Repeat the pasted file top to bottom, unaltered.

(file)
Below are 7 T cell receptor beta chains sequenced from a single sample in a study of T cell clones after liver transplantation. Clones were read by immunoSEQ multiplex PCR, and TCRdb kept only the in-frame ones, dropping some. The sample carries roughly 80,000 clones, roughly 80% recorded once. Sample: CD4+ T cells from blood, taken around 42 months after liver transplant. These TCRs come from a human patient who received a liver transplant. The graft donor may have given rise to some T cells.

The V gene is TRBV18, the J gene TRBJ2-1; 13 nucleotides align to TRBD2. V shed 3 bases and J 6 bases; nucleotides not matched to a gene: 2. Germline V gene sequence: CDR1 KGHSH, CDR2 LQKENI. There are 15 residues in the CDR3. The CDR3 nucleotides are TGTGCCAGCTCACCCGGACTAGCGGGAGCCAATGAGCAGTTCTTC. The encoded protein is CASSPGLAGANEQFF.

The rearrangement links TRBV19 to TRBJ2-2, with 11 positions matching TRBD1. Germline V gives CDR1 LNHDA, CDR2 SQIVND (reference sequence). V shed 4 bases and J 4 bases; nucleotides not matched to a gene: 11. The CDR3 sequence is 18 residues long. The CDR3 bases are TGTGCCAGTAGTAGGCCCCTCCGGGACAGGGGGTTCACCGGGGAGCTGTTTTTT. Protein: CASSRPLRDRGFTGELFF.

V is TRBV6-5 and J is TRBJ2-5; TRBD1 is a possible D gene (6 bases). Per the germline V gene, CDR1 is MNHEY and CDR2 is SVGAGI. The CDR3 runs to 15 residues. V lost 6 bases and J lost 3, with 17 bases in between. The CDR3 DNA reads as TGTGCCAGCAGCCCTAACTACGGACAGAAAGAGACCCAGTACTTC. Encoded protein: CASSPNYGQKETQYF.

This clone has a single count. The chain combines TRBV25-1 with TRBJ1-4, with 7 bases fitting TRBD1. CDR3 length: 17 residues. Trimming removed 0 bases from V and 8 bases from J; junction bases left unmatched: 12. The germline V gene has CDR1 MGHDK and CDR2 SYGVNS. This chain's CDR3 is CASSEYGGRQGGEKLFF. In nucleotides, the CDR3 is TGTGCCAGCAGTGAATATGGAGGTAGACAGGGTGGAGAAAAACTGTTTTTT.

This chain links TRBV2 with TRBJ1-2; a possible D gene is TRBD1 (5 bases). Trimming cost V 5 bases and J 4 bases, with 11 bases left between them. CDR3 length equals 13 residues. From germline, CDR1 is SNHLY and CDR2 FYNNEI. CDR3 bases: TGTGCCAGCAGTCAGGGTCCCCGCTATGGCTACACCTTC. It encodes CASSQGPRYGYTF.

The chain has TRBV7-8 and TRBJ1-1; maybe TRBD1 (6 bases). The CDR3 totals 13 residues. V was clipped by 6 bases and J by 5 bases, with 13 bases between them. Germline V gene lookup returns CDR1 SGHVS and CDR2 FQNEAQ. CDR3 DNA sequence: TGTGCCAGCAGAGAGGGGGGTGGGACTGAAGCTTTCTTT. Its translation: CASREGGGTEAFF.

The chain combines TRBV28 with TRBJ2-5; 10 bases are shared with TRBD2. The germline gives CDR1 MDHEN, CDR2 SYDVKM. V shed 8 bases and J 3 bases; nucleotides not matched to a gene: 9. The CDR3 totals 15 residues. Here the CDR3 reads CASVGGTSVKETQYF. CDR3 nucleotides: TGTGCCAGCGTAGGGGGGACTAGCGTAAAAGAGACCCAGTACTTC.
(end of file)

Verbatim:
Below are 7 T cell receptor beta chains sequenced from a single sample in a study of T cell clones after liver transplantation. Clones were read by immunoSEQ multiplex PCR, and TCRdb kept only the in-frame ones, dropping some. The sample carries roughly 80,000 clones, roughly 80% recorded once. Sample: CD4+ T cells from blood, taken around 42 months after liver transplant. These TCRs come from a human patient who received a liver transplant. The graft donor may have given rise to some T cells.

The V gene is TRBV18, the J gene TRBJ2-1; 13 nucleotides align to TRBD2. V shed 3 bases and J 6 bases; nucleotides not matched to a gene: 2. Germline V gene sequence: CDR1 KGHSH, CDR2 LQKENI. There are 15 residues in the CDR3. The CDR3 nucleotides are TGTGCCAGCTCACCCGGACTAGCGGGAGCCAATGAGCAGTTCTTC. The encoded protein is CASSPGLAGANEQFF.

The rearrangement links TRBV19 to TRBJ2-2, with 11 positions matching TRBD1. Germline V gives CDR1 LNHDA, CDR2 SQIVND (reference sequence). V shed 4 bases and J 4 bases; nucleotides not matched to a gene: 11. The CDR3 sequence is 18 residues long. The CDR3 bases are TGTGCCAGTAGTAGGCCCCTCCGGGACAGGGGGTTCACCGGGGAGCTGTTTTTT. Protein: CASSRPLRDRGFTGELFF.

V is TRBV6-5 and J is TRBJ2-5; TRBD1 is a possible D gene (6 bases). Per the germline V gene, CDR1 is MNHEY and CDR2 is SVGAGI. The CDR3 runs to 15 residues. V lost 6 bases and J lost 3, with 17 bases in between. The CDR3 DNA reads as TGTGCCAGCAGCCCTAACTACGGACAGAAAGAGACCCAGTACTTC. Encoded protein: CASSPNYGQKETQYF.

This clone has a single count. The chain combines TRBV25-1 with TRBJ1-4, with 7 bases fitting TRBD1. CDR3 length: 17 residues. Trimming removed 0 bases from V and 8 bases from J; junction bases left unmatched: 12. The germline V gene has CDR1 MGHDK and CDR2 SYGVNS. This chain's CDR3 is CASSEYGGRQGGEKLFF. In nucleotides, the CDR3 is TGTGCCAGCAGTGAATATGGAGGTAGACAGGGTGGAGAAAAACTGTTTTTT.

This chain links TRBV2 with TRBJ1-2; a possible D gene is TRBD1 (5 bases). Trimming cost V 5 bases and J 4 bases, with 11 bases left between them. CDR3 length equals 13 residues. From germline, CDR1 is SNHLY and CDR2 FYNNEI. CDR3 bases: TGTGCCAGCAGTCAGGGTCCCCGCTATGGCTACACCTTC. It encodes CASSQGPRYGYTF.

The chain has TRBV7-8 and TRBJ1-1; maybe TRBD1 (6 bases). The CDR3 totals 13 residues. V was clipped by 6 bases and J by 5 bases, with 13 bases between them. Germline V gene lookup returns CDR1 SGHVS and CDR2 FQNEAQ. CDR3 DNA sequence: TGTGCCAGCAGAGAGGGGGGTGGGACTGAAGCTTTCTTT. Its translation: CASREGGGTEAFF.

The chain combines TRBV28 with TRBJ2-5; 10 bases are shared with TRBD2. The germline gives CDR1 MDHEN, CDR2 SYDVKM. V shed 8 bases and J 3 bases; nucleotides not matched to a gene: 9. The CDR3 totals 15 residues. Here the CDR3 reads CASVGGTSVKETQYF. CDR3 nucleotides: TGTGCCAGCGTAGGGGGGACTAGCGTAAAAGAGACCCAGTACTTC.